Sunday, 20 January 2013

The housekeeper

The drawing room was pristine.  There was no dust on the picture rails (Georganna had donned a pair of white gloves and run her finger along all of them to check, and was now massaging her shoulder and complaining that it ached), the chairs were all set out in exactly the right positions (Diane had pulled a battered copy of Feng Shui for the simple-minded from her capacious handbag and gone through Chapter 5, checking everything carefully), and the carpet was as bright as the day it had been purchased.  Sally ground her heels into it, a moue of spite on her face, and said,
“How does she do it?”
“She’s got to have help,” said Diane.  She was the eldest of the three sisters and felt a constant pressure to know both more than her siblings, and to look no older than them.  “It’s simply not possible to keep a house as large as this as clean as this without help.  There have been scientific studies, you know.”
“Really?”  Georganna flexed her arm, a slim brown hand rubbing her shoulder a little theatrically.  “Oh, my arm.  Why couldn’t one of you have checked one of those rails?  Who does scientific studies on housework, sister dear?”
“Because you’d only do it again because you didn’t believe us,” said Diane.  “And you haven’t checked the dado rails yet, I bet she’s only expecting us to check the high rails because that’s the hardest to reach.”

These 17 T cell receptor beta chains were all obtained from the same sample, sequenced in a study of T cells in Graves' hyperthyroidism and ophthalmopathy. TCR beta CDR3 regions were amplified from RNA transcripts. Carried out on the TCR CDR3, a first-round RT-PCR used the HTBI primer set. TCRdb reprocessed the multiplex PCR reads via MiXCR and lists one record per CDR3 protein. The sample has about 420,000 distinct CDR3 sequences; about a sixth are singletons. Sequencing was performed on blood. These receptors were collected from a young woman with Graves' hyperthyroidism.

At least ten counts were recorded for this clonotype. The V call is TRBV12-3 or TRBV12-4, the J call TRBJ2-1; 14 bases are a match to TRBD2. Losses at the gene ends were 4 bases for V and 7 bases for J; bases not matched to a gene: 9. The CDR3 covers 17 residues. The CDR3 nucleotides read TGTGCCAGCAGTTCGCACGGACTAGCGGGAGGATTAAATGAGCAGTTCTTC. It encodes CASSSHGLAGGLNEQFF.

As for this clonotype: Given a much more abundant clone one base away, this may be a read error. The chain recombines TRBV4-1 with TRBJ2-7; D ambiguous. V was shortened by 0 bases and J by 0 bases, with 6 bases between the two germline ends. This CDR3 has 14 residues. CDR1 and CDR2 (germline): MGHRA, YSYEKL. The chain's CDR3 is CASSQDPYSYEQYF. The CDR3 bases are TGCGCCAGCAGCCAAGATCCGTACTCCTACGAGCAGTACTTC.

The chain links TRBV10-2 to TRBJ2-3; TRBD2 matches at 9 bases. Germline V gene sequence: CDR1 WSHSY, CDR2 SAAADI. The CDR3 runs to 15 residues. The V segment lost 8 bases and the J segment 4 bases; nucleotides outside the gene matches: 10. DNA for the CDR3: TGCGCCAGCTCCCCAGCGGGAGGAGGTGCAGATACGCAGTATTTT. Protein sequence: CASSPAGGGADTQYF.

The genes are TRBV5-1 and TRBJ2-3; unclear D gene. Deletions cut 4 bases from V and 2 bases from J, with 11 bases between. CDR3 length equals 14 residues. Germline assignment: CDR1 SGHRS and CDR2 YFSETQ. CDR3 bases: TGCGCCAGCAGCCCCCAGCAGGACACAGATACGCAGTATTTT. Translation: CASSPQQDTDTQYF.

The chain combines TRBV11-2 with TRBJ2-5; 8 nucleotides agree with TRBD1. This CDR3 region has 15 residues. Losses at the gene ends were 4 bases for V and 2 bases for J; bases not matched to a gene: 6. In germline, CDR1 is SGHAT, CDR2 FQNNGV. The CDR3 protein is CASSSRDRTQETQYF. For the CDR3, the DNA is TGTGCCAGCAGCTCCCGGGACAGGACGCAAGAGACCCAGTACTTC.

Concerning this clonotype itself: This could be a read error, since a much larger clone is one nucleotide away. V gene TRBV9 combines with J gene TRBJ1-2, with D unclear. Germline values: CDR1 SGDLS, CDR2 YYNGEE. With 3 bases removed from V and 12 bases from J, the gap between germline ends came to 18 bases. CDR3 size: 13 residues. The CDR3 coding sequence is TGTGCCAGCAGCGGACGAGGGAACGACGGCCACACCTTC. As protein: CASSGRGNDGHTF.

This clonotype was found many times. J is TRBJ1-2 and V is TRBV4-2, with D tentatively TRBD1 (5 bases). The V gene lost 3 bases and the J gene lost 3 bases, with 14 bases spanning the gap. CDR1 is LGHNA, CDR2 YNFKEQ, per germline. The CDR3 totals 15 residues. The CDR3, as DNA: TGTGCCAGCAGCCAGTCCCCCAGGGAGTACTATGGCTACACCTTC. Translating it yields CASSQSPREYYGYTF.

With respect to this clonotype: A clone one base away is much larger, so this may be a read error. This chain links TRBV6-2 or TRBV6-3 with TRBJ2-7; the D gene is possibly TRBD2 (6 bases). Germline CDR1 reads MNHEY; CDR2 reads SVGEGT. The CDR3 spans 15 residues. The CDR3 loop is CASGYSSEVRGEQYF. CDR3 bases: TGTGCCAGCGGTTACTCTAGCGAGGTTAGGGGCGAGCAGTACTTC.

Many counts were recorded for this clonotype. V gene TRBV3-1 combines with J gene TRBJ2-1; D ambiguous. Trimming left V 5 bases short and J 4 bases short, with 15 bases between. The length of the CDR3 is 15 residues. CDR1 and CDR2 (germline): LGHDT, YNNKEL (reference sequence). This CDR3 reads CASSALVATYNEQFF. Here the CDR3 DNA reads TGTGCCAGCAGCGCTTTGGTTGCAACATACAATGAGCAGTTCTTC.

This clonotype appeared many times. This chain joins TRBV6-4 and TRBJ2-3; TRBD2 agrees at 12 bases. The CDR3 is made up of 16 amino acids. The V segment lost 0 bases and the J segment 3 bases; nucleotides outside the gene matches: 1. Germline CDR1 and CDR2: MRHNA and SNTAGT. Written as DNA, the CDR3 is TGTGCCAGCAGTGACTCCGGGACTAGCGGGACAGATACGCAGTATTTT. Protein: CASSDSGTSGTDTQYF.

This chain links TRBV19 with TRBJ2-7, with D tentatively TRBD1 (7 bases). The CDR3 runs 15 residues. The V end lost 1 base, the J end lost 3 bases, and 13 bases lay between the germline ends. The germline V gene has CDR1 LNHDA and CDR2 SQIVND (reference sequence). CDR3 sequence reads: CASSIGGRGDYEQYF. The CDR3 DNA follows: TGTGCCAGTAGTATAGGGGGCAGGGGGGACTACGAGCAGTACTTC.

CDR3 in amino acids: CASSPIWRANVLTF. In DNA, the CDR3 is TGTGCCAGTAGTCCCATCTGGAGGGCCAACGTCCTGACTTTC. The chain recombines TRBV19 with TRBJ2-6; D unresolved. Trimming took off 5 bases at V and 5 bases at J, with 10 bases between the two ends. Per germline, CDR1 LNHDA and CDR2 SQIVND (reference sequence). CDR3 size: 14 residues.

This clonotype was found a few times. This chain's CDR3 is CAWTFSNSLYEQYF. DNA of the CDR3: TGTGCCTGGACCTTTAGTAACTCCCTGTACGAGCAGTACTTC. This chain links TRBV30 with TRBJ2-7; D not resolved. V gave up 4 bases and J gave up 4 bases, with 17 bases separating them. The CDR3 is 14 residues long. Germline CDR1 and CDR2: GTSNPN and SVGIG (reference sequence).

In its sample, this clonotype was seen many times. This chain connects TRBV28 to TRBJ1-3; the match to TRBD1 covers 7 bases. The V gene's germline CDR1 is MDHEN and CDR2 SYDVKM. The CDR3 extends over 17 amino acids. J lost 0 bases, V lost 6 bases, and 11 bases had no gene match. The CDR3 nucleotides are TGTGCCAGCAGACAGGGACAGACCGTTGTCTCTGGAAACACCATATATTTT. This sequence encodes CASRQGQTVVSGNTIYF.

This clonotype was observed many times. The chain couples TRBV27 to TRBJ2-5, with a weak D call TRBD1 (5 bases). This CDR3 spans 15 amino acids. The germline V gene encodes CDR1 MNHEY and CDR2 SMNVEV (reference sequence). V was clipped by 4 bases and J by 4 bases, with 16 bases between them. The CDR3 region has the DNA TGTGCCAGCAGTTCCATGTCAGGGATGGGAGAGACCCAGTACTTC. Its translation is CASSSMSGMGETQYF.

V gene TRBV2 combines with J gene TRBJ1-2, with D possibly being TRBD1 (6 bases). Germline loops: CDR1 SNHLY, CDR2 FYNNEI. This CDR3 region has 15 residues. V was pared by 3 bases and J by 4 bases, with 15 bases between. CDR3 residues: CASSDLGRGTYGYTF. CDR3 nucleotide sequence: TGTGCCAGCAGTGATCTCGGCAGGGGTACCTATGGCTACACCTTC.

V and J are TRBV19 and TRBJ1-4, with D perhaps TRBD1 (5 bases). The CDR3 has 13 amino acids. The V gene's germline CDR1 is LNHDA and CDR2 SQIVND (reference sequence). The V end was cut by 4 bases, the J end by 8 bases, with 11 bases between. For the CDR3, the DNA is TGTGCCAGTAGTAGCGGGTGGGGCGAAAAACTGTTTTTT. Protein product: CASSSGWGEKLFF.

“Well I’m not doing it!”
“Oh Sally, can you check then please?”
Sally huffed, but produced her pair of white gloves and walked slowly around the room, her finger running along the dado rails.  She paused every ten steps to check for dust or other dirt on the glove, but with no success.
“As for who does studies, little Georganna, that would be the Institute of Women’s Studies at Northanger University.  They have their own journal: Domestic Analysis.  I subscribe.”  She gave Georganna a look that dared her to challenge that.
“Northanger University?” said Sally, frowning at her gloved finger that was staying resolutely white and clean.  “That sounds oddly familiar.  Did you go there, Georganna?”
Georganna was the only one of the sisters to have gone to university, though she’d struggled to graduate, changing her course three times and eventually resorting to sleeping with first her tutors, then other members of the faculty, and finally the President of the university.  “No,” she said with a little acerbity.  “No, I went to the Lesser University of Much Bothering.  It has unique courses, not offered anywhere else in the country.  That was a significant consideration to me when selecting my course.”
“So why does it sound familiar then?”
“I know,” said Diane.  When the other two had looked at her for long enough, with sufficient hatred in their eyes she allowed herself a small smile and continued.  “Northanger University was the inspiration for Janet O’Steen’s novel Coathanger Abbey.  There was a documentary about it a couple of weeks ago that you both insisted I watch with you.”  There was a momentary silence, and then Sally said, with just a touch of frost in her tone, “No dust.  The dados are clean as well.”